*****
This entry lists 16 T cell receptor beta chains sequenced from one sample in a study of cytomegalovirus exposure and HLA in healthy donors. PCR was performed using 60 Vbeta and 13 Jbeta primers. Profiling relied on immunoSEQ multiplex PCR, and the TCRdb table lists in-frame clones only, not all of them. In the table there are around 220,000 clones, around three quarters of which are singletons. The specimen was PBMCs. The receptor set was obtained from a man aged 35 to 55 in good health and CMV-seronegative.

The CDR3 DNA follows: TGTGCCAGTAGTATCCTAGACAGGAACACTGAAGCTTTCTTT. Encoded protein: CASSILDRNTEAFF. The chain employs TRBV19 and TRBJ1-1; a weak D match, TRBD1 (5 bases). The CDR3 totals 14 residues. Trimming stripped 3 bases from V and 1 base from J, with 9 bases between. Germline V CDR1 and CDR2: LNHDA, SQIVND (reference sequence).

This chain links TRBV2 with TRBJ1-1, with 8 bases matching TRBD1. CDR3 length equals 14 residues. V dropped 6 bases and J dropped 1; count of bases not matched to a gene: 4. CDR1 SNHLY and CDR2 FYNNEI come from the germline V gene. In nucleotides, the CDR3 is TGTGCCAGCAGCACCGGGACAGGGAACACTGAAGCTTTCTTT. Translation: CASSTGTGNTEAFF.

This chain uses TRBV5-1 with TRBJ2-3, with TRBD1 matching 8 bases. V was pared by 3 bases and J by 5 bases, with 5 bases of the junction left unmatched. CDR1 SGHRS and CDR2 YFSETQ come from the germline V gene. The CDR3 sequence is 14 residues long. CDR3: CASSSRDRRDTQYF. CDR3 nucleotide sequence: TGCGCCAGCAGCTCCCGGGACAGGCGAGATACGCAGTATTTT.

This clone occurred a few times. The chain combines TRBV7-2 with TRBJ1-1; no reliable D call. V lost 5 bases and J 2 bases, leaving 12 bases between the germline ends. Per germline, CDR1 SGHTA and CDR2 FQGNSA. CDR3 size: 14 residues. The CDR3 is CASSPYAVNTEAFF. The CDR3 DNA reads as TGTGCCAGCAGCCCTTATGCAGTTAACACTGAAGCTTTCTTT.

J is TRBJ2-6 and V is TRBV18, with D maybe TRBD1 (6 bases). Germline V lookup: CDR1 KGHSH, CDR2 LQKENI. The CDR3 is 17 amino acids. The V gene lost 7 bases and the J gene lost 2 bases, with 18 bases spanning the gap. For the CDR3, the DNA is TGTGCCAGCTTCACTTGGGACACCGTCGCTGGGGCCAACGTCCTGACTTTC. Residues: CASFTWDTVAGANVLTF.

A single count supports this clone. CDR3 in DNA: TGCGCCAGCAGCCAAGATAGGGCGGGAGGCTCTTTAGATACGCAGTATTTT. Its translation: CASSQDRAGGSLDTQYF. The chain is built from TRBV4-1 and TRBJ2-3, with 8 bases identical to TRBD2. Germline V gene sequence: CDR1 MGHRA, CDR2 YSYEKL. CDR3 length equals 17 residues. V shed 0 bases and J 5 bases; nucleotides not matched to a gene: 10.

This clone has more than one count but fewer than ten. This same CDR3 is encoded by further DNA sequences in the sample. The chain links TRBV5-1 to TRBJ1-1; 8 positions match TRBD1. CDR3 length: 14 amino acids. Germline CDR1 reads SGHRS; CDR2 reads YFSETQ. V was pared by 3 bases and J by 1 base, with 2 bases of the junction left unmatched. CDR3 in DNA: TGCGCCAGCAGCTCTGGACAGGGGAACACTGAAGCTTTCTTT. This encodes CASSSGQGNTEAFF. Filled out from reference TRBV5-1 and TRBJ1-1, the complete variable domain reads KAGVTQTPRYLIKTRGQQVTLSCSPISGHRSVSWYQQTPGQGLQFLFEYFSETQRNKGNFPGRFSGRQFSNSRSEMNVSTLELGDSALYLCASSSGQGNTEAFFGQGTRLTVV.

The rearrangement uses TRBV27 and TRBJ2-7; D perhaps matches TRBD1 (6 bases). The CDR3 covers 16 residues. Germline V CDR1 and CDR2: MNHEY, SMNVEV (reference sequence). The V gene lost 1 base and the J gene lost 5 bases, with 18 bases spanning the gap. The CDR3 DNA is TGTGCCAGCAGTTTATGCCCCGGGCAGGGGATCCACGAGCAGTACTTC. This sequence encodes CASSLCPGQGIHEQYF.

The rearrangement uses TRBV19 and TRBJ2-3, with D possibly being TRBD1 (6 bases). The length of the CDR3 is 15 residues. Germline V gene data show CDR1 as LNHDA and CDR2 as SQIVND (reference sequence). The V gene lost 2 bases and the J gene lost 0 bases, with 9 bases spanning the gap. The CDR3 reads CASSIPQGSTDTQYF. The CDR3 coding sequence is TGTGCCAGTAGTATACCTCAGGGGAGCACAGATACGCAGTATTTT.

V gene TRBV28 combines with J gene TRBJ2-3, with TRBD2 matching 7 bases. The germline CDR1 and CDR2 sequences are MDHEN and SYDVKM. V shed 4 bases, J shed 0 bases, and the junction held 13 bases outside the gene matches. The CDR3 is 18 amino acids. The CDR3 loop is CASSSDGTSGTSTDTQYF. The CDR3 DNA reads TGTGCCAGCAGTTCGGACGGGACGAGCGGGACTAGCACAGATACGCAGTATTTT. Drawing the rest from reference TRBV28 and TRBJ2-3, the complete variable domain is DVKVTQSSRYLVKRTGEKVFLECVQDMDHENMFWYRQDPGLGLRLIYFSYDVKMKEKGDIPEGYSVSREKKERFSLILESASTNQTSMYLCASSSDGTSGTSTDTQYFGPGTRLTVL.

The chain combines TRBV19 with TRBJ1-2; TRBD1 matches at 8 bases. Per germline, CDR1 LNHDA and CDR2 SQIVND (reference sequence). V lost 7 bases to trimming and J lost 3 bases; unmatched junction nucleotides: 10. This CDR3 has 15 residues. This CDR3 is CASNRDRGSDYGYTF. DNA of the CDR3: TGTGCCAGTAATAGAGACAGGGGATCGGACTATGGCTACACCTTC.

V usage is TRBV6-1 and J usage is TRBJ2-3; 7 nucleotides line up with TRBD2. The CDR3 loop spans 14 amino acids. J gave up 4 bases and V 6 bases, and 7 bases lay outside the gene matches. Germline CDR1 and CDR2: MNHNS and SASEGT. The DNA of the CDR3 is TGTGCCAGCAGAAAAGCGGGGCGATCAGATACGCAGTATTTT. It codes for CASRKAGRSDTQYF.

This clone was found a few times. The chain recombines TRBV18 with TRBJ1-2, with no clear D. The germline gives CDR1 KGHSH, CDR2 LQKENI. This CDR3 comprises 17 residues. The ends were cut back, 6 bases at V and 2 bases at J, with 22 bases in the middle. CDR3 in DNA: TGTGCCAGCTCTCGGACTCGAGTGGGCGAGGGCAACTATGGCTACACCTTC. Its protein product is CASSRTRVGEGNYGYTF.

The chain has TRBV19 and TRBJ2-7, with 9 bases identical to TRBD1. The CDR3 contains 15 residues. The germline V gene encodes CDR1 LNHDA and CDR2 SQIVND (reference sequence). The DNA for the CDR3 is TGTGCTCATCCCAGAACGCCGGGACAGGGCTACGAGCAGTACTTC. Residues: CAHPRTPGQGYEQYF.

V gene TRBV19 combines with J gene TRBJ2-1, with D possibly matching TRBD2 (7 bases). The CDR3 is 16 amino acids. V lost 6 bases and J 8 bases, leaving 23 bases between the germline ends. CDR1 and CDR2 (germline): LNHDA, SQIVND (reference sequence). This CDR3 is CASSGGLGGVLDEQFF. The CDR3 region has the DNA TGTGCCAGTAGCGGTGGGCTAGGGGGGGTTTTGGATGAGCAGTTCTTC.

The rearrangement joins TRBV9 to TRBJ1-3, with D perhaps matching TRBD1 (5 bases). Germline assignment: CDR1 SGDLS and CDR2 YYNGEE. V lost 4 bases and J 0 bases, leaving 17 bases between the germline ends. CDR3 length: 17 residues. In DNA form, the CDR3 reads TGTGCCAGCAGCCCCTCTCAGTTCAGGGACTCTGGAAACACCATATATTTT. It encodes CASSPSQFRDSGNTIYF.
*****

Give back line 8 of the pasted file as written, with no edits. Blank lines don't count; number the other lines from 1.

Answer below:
This clone has more than one count but fewer than ten. This same CDR3 is encoded by further DNA sequences in the sample. The chain links TRBV5-1 to TRBJ1-1; 8 positions match TRBD1. CDR3 length: 14 amino acids. Germline CDR1 reads SGHRS; CDR2 reads YFSETQ. V was pared by 3 bases and J by 1 base, with 2 bases of the junction left unmatched. CDR3 in DNA: TGCGCCAGCAGCTCTGGACAGGGGAACACTGAAGCTTTCTTT. This encodes CASSSGQGNTEAFF. Filled out from reference TRBV5-1 and TRBJ1-1, the complete variable domain reads KAGVTQTPRYLIKTRGQQVTLSCSPISGHRSVSWYQQTPGQGLQFLFEYFSETQRNKGNFPGRFSGRQFSNSRSEMNVSTLELGDSALYLCASSSGQGNTEAFFGQGTRLTVV.